Sentenashi Arts Wado Principles

Sentenashi Arts Wado Principles


The standing bow is an excellent combination between what we think and feel and what we are doing, with the opportunity to show our intentions in motion. Give respect and you will receive it. Earn it by your own example. This is when and where ZANSHIN must start and finish.


The principle of Maai is usually interpreted as fighting distance but it encompasses more than the physical distance between two antagonists. The combatant’s state of MIND, and SPIRIT, as well as the DISTANCE are ALL related to MAAI. It might be said that keeping good maai is creating enough space to maneuver with intention. However, simply put, in terms of distance, if either the defender or attacker is able to strike the other with an attack without moving the feet, then maai is too short. Good maai is when the attacker can strike the defender by moving a half step forward or the defender can retreat out of range with a half step backward. Of course, this distance constantly fluctuates during sparring and both attacker and defender must be aware of the potential range of their own and their opponent’s techniques and adjust the distance accordingly without hesitation.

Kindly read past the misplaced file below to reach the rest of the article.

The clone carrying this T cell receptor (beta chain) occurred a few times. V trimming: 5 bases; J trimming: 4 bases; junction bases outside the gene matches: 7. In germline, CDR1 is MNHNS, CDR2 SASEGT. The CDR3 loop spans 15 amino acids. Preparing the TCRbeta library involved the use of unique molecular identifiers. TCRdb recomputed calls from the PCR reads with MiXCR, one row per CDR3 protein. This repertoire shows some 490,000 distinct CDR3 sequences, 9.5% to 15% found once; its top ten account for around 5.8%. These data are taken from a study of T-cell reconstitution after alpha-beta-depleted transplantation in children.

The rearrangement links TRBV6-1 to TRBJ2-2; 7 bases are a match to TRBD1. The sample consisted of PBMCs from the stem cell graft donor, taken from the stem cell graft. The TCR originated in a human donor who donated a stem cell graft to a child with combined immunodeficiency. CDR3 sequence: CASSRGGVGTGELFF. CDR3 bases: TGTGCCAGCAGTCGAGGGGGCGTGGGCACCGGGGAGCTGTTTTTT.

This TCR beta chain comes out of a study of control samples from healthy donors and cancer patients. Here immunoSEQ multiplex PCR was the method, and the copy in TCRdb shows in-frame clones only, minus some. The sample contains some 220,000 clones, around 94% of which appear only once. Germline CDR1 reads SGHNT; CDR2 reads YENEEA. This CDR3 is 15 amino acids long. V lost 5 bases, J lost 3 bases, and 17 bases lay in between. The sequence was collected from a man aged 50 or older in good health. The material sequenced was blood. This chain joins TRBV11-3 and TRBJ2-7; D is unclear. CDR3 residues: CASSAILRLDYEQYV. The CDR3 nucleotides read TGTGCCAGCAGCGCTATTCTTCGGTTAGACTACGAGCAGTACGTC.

San mi-ittai are three kinds of body shifting movement which characterizes Wado.

The Kihon Kumite provide perhaps the best examples of san mi-ittai principle.
Ten-i, “to move the position” or move away from the attack.
Ten-tai, twisting and realigning the body to change the relationship of the body to the attack and further reduce the exposed target area.
Ten-gi, executing techniques while letting the attack pass through.


Awareness Recreation Tradition Sport

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